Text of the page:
Though Campbell’s officers and coworkers are improving their understanding of LGBTQ+ identities, she still encounters people in Birmingham who do not support the queer community and are vocal with their opinions against it. She recalls a situation where an individual attended a Pride celebration in Birmingham and harassed a queer person who was partaking in the festivities.

“During Pride, we had one incident where somebody threw coffee on someone in front of their kid, and I wasn’t okay with that, so I kicked them out of Pride,” Campbell shared. “You’re inside of Pride, in their comfort zone and their celebration. It would be like us going to your family reunion and hating you because you’re straight and throwing coffee on you. How would you feel?”

Overall, Campbell hopes to communicate to the LGBTQ+ community in Birmingham that the police department is devoted to the safety, comfort and support of queer individuals.

“It doesn’t matter if it’s a straight person, lesbian, gay; it doesn’t matter, you treat everyone with respect, no matter what they are or who they are,” Campbell maintained. “I just want the community to know that there’s hope. I want them to feel safe in the city of Birmingham. There is hope, there is back up, and we’re here. We will do everything we can to make someone feel safe.”

Tony Rodio is the resident DJ and event promoter for Paper Doll Bar, located in downtown Birmingham. His experience as a DJ and passion for music allow him to be exposed to groups and cultures that he supports and celebrates but is not necessarily a part of himself. The LGBTQ+ community in Birmingham is one of those groups.

Rodio is fully accepting of queer individuals, which he directly attributes to the music scene and how it exposed him to LGBTQ+ culture.

“My entire adult life since a teenager, I have been drawn to dance music which, back when I was younger, meant you had to either go to a gay bar or some kind of alternative club and that’s why I’m completely comfortable in that world and have grown to love that world, because I’ve seen the genuine, creative souls that come out of (it),” Rodio shared. “And I’ve always been a very open-minded person. I’d never judge anyone for something like sexual preference.”

Rodio has been DJing at parties and events for 20 years, with 12 of those years including professional gigs. He shared that some of his favorite events to play at are Milk & Honey and the Garden Party, both queer-affirming, all-inclusive events held in Birmingham a few times a year.

“For me personally, one of the reasons these are my favorite events to be involved in is because the atmosphere is so joyous,” Rodio said. “I’ve always said the Garden Party is one of my favorite events to be involved in because everyone comes out; you get to see, in my opinion, the most diverse parts of Birmingham in one place. Everyone that comes leaves happy, having had a good time; it’s just always positivity and joy.”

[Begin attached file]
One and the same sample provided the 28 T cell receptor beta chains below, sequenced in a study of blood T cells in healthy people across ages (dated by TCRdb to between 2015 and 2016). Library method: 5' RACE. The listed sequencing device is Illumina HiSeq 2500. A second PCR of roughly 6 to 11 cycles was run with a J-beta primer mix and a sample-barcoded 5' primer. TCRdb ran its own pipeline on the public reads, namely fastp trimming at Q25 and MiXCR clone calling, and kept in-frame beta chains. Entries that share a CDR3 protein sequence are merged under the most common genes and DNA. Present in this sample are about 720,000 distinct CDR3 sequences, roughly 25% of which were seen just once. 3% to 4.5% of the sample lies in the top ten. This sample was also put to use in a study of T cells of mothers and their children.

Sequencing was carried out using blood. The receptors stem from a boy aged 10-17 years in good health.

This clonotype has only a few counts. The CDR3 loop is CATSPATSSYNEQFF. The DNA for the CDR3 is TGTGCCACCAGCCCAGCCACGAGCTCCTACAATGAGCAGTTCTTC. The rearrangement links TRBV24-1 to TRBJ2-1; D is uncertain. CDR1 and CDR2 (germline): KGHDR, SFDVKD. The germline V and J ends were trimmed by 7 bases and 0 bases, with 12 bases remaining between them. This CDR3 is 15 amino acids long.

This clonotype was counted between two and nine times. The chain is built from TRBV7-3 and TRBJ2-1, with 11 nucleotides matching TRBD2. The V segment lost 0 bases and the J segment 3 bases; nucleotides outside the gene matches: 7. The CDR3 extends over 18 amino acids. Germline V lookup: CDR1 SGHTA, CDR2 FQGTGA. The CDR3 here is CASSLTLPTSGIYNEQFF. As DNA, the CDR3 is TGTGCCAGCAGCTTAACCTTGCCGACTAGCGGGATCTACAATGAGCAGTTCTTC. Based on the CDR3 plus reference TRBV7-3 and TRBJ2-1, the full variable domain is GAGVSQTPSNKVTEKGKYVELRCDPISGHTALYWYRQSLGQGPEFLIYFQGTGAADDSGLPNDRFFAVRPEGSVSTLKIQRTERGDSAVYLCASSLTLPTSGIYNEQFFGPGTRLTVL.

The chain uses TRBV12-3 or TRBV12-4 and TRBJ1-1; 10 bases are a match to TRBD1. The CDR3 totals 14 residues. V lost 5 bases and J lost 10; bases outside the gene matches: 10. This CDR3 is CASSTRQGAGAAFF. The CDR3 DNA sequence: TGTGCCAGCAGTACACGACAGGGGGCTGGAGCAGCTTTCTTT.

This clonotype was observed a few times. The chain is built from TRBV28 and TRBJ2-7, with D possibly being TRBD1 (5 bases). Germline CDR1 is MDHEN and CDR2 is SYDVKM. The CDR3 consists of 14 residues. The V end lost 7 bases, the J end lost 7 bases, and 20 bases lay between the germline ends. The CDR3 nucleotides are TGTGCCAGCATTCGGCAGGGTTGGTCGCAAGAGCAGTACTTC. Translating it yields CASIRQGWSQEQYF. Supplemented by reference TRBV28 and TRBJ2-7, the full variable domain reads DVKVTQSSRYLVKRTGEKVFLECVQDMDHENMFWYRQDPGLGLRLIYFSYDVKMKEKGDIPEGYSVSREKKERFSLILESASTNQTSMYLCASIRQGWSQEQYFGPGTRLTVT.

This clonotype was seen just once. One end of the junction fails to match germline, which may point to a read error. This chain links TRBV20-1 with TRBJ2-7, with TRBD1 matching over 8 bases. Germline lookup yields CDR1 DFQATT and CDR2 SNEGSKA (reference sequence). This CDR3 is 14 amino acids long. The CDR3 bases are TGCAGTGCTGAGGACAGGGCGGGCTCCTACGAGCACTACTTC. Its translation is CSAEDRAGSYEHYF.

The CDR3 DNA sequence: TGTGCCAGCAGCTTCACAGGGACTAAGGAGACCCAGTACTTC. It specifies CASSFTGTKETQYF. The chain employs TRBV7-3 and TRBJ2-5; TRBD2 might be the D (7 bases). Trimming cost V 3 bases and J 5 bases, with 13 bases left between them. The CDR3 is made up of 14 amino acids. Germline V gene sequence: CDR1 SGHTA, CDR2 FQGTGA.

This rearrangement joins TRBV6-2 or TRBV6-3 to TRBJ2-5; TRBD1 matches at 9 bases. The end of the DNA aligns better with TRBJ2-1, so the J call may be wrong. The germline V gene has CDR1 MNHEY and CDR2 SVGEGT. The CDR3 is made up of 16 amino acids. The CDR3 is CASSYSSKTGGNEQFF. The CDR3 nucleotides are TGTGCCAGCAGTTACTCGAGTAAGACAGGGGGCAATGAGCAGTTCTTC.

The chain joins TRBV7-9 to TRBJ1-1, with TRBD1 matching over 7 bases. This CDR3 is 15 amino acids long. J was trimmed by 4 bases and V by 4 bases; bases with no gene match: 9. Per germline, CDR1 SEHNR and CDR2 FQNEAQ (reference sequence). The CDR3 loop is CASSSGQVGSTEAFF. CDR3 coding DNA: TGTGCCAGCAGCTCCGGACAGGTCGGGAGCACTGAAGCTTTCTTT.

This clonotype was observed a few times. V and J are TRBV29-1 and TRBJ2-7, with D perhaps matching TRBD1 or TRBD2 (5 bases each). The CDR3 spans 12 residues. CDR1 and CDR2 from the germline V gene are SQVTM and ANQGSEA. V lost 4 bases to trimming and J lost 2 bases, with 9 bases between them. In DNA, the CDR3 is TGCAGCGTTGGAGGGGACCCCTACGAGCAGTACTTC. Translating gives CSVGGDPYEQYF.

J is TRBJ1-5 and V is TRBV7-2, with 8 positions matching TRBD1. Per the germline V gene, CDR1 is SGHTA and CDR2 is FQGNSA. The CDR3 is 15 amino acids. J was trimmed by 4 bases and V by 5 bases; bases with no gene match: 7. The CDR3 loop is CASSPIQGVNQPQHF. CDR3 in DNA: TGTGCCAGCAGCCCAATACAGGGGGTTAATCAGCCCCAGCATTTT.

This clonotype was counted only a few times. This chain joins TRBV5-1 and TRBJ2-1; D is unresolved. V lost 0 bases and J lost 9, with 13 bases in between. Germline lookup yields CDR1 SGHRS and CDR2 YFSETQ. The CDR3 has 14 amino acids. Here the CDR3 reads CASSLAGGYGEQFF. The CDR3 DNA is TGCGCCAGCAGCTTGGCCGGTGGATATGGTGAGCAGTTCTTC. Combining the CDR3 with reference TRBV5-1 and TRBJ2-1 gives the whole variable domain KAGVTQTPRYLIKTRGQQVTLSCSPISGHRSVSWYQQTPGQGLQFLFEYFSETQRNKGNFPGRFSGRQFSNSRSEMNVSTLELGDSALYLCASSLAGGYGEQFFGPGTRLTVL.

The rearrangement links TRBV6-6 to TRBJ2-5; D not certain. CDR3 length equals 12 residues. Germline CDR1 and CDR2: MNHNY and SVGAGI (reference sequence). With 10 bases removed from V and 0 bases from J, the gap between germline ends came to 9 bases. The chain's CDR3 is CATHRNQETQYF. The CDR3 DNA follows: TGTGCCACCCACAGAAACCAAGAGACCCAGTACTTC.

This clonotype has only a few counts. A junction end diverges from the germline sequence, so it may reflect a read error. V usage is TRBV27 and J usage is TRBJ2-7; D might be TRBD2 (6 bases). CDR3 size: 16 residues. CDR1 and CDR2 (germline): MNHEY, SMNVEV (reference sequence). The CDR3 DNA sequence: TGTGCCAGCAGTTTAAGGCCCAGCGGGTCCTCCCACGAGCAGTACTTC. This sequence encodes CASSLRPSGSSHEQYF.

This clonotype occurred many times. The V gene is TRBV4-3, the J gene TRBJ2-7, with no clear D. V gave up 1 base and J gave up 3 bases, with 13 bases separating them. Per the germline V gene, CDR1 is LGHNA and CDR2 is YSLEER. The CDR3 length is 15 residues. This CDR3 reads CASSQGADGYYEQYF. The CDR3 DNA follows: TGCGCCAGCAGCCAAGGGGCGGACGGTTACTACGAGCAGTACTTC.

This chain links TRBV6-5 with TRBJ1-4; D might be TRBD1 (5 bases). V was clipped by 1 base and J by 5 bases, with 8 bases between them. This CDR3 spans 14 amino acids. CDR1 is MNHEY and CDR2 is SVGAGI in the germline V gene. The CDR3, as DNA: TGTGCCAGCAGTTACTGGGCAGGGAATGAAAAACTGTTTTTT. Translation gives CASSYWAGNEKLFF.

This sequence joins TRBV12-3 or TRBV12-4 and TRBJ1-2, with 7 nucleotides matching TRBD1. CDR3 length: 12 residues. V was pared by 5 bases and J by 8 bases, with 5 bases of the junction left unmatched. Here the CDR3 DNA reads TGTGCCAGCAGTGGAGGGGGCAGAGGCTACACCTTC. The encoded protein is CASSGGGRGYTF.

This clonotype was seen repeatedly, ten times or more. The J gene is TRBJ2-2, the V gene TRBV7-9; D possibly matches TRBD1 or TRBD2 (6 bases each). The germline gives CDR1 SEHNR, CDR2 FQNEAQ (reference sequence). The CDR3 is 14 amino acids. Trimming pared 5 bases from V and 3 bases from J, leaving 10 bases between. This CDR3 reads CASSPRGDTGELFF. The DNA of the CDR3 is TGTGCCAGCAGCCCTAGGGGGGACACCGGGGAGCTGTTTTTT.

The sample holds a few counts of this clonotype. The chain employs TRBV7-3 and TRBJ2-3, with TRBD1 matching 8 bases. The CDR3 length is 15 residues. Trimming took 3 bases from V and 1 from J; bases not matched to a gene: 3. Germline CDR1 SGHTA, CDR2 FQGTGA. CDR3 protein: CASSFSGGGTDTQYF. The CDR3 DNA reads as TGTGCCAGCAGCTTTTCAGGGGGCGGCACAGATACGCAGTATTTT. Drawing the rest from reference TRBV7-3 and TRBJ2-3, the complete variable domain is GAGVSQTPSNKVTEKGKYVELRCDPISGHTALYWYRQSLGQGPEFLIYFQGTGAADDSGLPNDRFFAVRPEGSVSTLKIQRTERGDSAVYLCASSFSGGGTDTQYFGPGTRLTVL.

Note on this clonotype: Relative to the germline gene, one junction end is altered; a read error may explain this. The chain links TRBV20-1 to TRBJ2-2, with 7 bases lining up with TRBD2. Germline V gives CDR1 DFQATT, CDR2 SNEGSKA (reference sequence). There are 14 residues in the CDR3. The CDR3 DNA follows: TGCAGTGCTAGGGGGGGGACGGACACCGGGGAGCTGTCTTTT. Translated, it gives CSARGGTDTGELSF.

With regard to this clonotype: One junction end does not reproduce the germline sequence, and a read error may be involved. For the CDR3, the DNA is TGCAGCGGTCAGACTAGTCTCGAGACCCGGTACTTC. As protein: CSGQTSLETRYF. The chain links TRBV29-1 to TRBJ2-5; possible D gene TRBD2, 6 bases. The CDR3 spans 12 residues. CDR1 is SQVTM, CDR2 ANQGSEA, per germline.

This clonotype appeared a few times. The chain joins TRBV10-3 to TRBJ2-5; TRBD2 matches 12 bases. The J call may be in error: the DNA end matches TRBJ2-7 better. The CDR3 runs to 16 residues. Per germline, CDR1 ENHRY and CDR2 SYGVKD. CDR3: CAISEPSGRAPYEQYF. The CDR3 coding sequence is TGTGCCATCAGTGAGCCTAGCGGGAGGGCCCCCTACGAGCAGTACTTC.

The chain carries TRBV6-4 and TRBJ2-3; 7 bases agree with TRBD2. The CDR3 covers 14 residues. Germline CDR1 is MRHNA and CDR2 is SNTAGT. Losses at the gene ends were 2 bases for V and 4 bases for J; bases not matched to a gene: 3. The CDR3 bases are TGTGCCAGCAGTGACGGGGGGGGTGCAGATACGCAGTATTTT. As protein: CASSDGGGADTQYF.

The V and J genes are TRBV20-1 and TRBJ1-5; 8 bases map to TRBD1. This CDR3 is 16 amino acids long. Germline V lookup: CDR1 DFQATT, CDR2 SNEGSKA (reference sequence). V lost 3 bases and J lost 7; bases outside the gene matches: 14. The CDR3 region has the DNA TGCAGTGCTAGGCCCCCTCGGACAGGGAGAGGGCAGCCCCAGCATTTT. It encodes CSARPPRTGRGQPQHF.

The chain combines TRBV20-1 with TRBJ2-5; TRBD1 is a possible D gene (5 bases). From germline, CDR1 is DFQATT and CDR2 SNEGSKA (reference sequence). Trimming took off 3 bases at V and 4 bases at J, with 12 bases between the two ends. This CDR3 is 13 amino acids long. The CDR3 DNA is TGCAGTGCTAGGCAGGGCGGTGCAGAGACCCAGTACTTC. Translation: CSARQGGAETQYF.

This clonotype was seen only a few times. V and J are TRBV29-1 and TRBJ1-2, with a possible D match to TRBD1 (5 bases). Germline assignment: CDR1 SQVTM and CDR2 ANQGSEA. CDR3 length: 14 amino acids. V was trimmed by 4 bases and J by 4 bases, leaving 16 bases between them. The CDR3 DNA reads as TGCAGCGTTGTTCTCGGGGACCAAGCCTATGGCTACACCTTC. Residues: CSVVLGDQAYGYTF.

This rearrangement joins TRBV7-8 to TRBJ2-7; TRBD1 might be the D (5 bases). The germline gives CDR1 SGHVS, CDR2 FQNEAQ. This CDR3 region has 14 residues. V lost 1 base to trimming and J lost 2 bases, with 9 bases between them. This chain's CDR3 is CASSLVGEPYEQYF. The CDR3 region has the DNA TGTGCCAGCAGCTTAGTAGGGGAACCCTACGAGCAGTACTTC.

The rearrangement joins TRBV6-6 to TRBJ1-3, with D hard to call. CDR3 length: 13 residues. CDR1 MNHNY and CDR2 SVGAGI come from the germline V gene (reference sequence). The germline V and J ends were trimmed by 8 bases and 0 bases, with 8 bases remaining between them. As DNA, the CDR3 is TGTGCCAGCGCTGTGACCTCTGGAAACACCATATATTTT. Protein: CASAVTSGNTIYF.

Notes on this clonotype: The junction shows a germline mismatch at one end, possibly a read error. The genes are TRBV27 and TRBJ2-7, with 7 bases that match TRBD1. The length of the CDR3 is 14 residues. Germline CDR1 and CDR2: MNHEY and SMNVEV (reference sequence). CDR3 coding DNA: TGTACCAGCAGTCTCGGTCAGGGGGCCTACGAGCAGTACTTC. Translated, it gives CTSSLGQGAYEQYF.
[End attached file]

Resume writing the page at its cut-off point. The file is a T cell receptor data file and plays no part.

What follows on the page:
He pointed out the distinct atmosphere at queer-centered events and how they differ from others.

“Whether it’s just a DJ playing some great house music or a drag performer lip-syncing Mariah Carey or whatever, it makes people happy,” Rodio said. “You don’t see that all the time; a lot of the time, if it’s just a regular show at Saturn, you might see people enjoying it, but you don’t see them joyous. It’s a different type of energy.”

Rodio is glad that the queer community in Birmingham is prominent and proud, and he is dedicated to providing safe events for LGBTQ+ individuals.

“Part of that came from a personal incident that happened with me and one of my favorite DJ’s that happens to be gay,” Rodio shared. “We were at a music venue in the bathroom together and he got cornered by some conservative white guys and they kind of cornered him and started asking him very offensive questions and I step back and go ‘I can’t believe this is still going on in 2023.’ It made me even more want to just throw the doors open to the city and go look this community is here, they’re involved in everything, and we’re going to support them whether you like it or not.”

Paper Doll Bar is a space in Birmingham where queer individuals can feel open and free to be fully themselves. This bar is an established safe place for LGBTQ+ people, not because of their queer-affirming events, but from the inclusive and inviting atmosphere of the people who go and work there.       

“One of the owners [of Paper Doll] is gay and always wants to make sure that anyone in the community knows that Paper Doll is an all-inclusive space,” Rodio said. “Paper Doll has never promoted themselves as this but if you do a search for gay bars in Birmingham, Paper Doll is the number one result.”

Rodio hopes to continue organizing and promoting spaces and events for queer individuals to feel fully welcomed and accepted in. As the event promoter at Paper Doll, he wants to make the Magic City an even better place to live for those who identify as part of the LGBTQ+ community.

“Were wanting to keep doing bigger and more. I feel like things have been wonderful for the community not just to have a safe space for the LGBTQ+ community to come and let their hair down and have fun, but also to show the rest of the community what Birmingham really is, what it looks like,” Rodio said. “See you on the dance floor.”